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Best-selling books

Notable Books | The top five best-selling nonfiction hardbacks as measured by their rankings on the lists of Barnes & Noble, USA Today, The New York Times, and American Booksellers Association as of Sept. 6

Issue: "Education: Sick schools," Sept. 18, 2004

Best-selling books

The top five best-selling nonfiction hardbacks as measured by their rankings on the lists of Barnes & Noble, USA Today, The New York Times, and American Booksellers Association as of Sept. 6

1. American Soldier - Tommy Franks

Content: Memoir by the recently retired general who led American forces in Afghanistan and in Iraq.

Gist: When Tommy Franks talks about his childhood, especially his relationship with his father, this book sings. It's also a gritty war memoir, with shades of Tom Clancy. While rising through the ranks, Franks oversaw a major transformation in military strategy. His language is rough and unfiltered, so this fascinating story will be uncomfortable reading for some.

2. Unfit for command - O'Neill, Corsi

Content: A scathing indictment of John Kerry by Vietnam War vets who served on Swift Boats with the presidential candidate.

Gist: A challenge to John Kerry's war record. Eyewitness accounts and documentation portray a man always looking forward to a political career. The second and stronger half of the book documents Kerry's anti-war activities, including his congressional testimony and trips to Paris to talk to the Vietcong while still in the Navy reserves.

3. Bushworld - Maureen Dowd

Content: New York Times columnist Dowd has delighted in skewering George Bush and his administration. Here she puts together a collection of columns.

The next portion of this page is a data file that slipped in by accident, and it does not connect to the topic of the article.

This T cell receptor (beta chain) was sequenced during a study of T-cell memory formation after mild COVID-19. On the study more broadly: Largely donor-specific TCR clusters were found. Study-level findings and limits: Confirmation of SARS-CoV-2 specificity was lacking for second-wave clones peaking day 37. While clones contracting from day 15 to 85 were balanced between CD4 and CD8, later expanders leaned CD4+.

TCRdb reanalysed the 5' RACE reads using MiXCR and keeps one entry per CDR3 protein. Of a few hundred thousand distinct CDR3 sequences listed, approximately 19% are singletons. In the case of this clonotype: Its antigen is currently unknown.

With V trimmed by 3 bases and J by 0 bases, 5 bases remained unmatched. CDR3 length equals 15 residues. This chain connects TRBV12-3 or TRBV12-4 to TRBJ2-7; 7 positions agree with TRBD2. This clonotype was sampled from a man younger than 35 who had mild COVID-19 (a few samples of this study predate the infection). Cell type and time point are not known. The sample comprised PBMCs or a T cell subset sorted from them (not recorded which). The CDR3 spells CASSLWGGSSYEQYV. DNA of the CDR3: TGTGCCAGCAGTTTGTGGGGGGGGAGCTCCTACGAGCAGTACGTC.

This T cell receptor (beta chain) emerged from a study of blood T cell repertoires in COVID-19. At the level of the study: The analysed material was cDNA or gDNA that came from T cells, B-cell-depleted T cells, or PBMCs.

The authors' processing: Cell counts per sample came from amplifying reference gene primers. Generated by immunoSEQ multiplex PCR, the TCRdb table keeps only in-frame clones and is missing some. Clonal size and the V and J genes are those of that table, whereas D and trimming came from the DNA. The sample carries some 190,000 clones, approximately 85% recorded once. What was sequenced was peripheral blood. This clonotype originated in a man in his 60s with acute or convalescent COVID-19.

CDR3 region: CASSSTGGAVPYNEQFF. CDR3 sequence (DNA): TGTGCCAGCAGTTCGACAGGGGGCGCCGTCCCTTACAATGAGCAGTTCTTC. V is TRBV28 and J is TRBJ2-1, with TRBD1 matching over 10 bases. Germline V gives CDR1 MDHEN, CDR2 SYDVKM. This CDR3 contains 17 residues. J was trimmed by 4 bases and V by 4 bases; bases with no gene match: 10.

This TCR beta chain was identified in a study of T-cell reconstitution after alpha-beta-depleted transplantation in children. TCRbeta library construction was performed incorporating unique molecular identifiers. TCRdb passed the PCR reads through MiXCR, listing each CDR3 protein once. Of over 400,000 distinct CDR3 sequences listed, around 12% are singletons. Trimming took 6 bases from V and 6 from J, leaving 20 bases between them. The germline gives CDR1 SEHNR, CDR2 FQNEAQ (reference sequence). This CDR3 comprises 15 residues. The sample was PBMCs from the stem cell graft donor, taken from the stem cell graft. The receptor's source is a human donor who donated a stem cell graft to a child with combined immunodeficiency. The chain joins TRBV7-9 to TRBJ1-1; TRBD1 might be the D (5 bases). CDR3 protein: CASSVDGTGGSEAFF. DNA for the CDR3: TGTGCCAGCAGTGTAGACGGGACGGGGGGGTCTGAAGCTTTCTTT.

Gist: Sometimes called the "mistress of ellipses" for her habit of omitting crucial words in a quotation, Dowd has a knack for the sucker punch: Google "Maureen Dowd" and "misquote" and 915 items come up. A trip to Dowd's Bushworld provides a glimpse of the world through the eyes of the conspiracy-seeking left.

4. My Life - Bill Clinton

Content: Bill Clinton's oversized memoir revisits some events of his life in minute detail, and glosses over many others.

Gist: Instead of going deeper, the 42nd president is still fighting the same political battles, using the same tactics, and skirting the truth. The poorly done index won't help those hoping to skip a few of the 1,008 pages. It leaves out general search terms like Christianity, forgiveness, repentance, and scandal, though all of these subjects are discussed.

5. Eats, Shoots and Leaves - Lynne Truss

Content: With wit and style Lynne Truss presses the case for correct punctuation and assures people it's more than OK to be a punctuation stickler.

Gist: It's surprising that a book about the correct use of punctuation should shoot to the top, especially in a day of slap-dash e-mails. Truss fills the book with amusing examples of poor punctuation and meanings changed by carelessly omitted marks.

In the spotlight

Tommy Franks's common sense, blunt style, and rags-to-riches story makes American Soldier (Regan Books, 2004) an engaging read that offers an important perspective on the war on terror. About terrorist czar Richard Clarke: "I never received a single page of actionable intelligence from Richard Clarke." About politics in Washington: "With each man or woman killed or wounded, with each crisis, with each investigation, the Washington blame game will be extended a few more innings. Bush should be booted; Rumsfeld fired. I am constantly amazed at the shallow thinking that underpins such commentary. Things go wrong in war. If war were easy and convenient, there would be too many of them."

Although Gen. Franks endorsed President Bush at the GOP convention, he doesn't defend every decision. He does write this about second-guessing: "If we had it all to do over again-armed with what we know today-I'm sure some of the decisions would be different. I am not at all sure, however, that all the different decisions would be better." He also describes turf fighting between the Departments of Defense and State, as well as among the Joint Chiefs of Staff: "If this continues, our troops-and the country-will suffer. We should not allow narrow-minded four-stars to advance their share of the budget at the expense of the mission."


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